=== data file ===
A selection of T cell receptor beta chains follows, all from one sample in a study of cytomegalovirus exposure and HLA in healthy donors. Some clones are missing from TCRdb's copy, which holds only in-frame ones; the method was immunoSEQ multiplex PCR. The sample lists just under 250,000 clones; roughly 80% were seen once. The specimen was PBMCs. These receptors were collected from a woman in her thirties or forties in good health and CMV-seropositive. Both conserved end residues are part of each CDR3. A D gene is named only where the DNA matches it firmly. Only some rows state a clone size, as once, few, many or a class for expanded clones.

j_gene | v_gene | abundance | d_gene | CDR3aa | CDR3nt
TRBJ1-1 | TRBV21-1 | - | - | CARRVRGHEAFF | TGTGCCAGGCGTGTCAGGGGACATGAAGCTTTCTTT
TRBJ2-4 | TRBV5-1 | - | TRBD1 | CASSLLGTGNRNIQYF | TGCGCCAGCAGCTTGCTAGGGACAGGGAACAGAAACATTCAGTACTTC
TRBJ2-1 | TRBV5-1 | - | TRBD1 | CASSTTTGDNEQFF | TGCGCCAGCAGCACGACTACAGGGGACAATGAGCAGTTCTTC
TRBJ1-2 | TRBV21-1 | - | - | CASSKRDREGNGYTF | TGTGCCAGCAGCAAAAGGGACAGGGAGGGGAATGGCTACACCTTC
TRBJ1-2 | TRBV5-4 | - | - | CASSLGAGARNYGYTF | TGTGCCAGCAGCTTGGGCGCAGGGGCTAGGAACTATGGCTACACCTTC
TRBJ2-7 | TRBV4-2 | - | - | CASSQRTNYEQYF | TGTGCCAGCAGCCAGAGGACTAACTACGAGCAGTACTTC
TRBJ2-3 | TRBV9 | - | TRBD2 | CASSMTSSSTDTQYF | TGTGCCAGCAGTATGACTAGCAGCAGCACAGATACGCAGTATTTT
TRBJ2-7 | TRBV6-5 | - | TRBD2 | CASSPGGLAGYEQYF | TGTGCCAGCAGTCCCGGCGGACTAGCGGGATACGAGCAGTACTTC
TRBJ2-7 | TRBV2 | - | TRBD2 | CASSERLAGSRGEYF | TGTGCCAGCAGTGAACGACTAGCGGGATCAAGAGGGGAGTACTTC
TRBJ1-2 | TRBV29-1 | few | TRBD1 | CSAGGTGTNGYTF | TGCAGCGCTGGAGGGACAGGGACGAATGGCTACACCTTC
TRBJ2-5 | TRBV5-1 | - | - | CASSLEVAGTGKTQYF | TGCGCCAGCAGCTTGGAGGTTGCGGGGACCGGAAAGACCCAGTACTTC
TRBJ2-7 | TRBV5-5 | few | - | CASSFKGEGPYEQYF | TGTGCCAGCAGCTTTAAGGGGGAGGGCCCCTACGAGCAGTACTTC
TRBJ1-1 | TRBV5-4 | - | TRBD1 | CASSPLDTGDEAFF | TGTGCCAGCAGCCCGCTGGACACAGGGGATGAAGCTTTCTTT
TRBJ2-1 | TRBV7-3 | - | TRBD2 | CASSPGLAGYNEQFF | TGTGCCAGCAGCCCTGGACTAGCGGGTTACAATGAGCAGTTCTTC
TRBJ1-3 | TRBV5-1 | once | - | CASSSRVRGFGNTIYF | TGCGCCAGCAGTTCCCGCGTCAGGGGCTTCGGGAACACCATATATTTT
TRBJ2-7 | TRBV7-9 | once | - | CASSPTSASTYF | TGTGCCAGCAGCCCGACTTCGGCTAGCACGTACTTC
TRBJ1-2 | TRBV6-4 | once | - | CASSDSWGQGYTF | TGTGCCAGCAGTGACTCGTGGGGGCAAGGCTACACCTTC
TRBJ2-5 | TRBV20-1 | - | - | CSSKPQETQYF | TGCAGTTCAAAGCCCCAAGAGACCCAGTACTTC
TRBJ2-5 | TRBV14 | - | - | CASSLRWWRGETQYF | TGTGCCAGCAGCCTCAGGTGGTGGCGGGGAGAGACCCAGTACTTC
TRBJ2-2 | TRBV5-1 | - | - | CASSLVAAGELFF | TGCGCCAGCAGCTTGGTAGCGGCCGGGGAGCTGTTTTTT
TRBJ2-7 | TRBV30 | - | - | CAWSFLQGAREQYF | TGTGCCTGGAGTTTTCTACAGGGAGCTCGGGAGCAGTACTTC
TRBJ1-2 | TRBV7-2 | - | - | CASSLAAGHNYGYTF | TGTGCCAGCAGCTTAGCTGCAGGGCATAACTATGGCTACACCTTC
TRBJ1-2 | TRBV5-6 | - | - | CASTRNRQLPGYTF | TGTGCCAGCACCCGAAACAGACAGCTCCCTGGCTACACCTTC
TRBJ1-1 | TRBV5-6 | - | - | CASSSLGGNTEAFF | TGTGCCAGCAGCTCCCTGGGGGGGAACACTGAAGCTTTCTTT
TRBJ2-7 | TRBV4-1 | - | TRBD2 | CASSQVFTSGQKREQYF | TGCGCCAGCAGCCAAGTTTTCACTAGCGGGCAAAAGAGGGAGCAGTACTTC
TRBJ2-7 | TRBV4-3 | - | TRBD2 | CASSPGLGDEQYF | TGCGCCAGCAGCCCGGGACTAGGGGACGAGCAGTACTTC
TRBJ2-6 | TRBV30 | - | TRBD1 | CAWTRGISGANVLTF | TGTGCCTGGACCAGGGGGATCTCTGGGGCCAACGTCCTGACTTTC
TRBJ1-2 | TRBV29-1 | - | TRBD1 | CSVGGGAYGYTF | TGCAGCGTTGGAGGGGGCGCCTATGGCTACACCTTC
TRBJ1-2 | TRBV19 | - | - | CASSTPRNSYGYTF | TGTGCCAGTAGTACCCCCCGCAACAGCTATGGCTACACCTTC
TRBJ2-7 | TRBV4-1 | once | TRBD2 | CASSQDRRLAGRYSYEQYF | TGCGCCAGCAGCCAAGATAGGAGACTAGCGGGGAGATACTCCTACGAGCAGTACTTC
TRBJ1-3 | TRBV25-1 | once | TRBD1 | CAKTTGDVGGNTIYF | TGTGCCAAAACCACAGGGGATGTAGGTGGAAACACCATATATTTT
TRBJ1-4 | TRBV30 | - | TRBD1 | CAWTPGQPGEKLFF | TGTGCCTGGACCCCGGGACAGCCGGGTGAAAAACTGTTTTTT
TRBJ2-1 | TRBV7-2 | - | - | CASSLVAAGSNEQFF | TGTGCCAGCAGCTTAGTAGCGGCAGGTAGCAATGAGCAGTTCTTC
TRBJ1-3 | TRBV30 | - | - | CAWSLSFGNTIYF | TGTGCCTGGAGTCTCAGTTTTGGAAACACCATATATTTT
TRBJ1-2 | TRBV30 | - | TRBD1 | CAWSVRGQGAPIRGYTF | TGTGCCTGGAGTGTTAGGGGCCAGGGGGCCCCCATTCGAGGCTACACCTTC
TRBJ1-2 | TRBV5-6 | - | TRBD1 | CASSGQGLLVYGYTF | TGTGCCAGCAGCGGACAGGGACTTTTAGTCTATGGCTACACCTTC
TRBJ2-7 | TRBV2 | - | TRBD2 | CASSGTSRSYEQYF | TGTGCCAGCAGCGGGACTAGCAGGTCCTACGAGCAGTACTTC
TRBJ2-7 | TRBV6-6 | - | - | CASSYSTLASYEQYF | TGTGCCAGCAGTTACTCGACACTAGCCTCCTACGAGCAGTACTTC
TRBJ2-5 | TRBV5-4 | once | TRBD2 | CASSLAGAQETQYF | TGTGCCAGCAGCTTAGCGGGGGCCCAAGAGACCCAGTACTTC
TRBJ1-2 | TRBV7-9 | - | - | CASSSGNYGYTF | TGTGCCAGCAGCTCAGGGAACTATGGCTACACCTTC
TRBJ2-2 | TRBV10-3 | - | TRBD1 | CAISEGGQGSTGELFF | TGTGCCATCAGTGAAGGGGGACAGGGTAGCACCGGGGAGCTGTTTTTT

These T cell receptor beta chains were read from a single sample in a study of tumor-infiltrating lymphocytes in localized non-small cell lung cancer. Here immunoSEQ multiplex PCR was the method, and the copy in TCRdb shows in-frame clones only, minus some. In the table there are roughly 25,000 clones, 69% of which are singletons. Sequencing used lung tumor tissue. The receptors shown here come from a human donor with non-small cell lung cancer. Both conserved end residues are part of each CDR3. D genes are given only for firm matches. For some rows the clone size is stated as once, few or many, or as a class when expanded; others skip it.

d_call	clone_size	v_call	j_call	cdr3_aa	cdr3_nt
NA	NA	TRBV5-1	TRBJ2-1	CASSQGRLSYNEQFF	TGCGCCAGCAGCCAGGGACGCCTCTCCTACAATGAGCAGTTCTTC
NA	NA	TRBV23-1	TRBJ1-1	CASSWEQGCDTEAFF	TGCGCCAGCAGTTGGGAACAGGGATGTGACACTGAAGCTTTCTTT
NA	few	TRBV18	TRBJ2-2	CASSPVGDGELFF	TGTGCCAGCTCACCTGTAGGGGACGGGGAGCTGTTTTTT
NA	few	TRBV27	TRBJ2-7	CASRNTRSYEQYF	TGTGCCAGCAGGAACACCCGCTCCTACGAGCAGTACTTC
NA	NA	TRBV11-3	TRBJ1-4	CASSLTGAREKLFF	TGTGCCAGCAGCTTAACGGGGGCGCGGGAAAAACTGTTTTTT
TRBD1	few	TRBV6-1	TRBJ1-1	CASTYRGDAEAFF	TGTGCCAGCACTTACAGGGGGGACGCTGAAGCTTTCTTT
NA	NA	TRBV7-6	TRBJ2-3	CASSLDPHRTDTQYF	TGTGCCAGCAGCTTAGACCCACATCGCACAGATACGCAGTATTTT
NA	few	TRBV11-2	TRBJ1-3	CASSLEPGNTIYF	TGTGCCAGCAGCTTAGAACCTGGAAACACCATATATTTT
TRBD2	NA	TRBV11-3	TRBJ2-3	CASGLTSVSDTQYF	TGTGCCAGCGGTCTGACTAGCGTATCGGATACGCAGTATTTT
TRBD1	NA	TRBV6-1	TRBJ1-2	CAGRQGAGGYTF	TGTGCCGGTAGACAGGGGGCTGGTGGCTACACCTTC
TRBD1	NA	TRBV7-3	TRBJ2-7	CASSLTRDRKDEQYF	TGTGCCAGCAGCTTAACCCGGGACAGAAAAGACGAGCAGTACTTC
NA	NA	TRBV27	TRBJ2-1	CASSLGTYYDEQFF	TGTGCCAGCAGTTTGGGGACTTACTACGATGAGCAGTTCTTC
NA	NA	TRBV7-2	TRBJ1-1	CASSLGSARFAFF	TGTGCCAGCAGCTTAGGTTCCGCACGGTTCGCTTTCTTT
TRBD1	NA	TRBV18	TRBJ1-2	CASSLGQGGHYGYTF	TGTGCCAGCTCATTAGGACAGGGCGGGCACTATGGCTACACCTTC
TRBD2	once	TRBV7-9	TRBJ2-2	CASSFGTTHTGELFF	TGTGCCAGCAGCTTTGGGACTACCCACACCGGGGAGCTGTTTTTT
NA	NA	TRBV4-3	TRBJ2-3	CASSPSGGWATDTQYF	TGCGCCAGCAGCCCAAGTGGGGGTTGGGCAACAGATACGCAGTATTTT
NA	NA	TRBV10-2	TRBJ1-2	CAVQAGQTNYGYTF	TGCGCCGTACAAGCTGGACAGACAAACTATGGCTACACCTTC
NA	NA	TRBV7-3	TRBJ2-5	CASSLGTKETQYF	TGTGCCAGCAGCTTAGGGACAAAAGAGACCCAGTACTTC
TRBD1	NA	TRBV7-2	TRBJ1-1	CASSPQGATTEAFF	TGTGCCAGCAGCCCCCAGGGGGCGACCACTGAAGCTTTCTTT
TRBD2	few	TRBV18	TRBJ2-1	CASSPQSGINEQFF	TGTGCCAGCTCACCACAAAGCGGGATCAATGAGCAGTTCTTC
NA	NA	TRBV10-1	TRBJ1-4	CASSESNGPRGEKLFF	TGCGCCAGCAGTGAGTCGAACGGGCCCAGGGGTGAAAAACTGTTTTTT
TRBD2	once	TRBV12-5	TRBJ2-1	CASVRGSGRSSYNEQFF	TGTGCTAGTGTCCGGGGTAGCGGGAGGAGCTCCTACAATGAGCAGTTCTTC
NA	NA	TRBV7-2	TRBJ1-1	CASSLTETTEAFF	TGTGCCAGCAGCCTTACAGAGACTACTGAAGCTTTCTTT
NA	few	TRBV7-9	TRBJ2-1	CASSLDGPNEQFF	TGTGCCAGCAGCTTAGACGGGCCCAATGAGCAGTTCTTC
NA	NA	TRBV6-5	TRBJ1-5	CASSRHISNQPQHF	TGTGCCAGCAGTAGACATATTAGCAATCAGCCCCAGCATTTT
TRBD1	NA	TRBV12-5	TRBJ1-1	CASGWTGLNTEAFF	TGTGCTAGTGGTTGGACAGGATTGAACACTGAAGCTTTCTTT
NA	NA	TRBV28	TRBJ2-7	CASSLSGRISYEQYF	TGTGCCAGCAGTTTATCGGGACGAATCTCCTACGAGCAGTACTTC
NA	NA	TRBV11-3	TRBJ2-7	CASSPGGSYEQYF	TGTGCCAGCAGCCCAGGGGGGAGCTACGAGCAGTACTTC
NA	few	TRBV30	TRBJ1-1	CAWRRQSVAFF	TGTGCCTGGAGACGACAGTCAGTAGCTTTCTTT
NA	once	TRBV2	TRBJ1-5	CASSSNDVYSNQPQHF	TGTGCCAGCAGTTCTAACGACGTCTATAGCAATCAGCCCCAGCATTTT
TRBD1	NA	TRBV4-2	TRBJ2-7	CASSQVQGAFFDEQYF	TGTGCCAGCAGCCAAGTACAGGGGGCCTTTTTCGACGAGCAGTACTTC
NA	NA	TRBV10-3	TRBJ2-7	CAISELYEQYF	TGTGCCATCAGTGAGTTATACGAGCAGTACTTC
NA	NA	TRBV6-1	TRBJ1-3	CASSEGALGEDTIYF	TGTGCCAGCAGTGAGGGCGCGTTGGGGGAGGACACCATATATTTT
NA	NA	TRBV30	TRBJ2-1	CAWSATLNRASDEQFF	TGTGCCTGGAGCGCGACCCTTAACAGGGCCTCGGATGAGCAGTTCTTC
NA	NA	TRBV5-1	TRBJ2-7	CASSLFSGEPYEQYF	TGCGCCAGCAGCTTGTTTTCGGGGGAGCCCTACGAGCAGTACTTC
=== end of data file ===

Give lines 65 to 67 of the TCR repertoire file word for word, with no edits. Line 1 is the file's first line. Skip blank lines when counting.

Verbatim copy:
TRBD2	few	TRBV18	TRBJ2-1	CASSPQSGINEQFF	TGTGCCAGCTCACCACAAAGCGGGATCAATGAGCAGTTCTTC
NA	NA	TRBV10-1	TRBJ1-4	CASSESNGPRGEKLFF	TGCGCCAGCAGTGAGTCGAACGGGCCCAGGGGTGAAAAACTGTTTTTT
TRBD2	once	TRBV12-5	TRBJ2-1	CASVRGSGRSSYNEQFF	TGTGCTAGTGTCCGGGGTAGCGGGAGGAGCTCCTACAATGAGCAGTTCTTC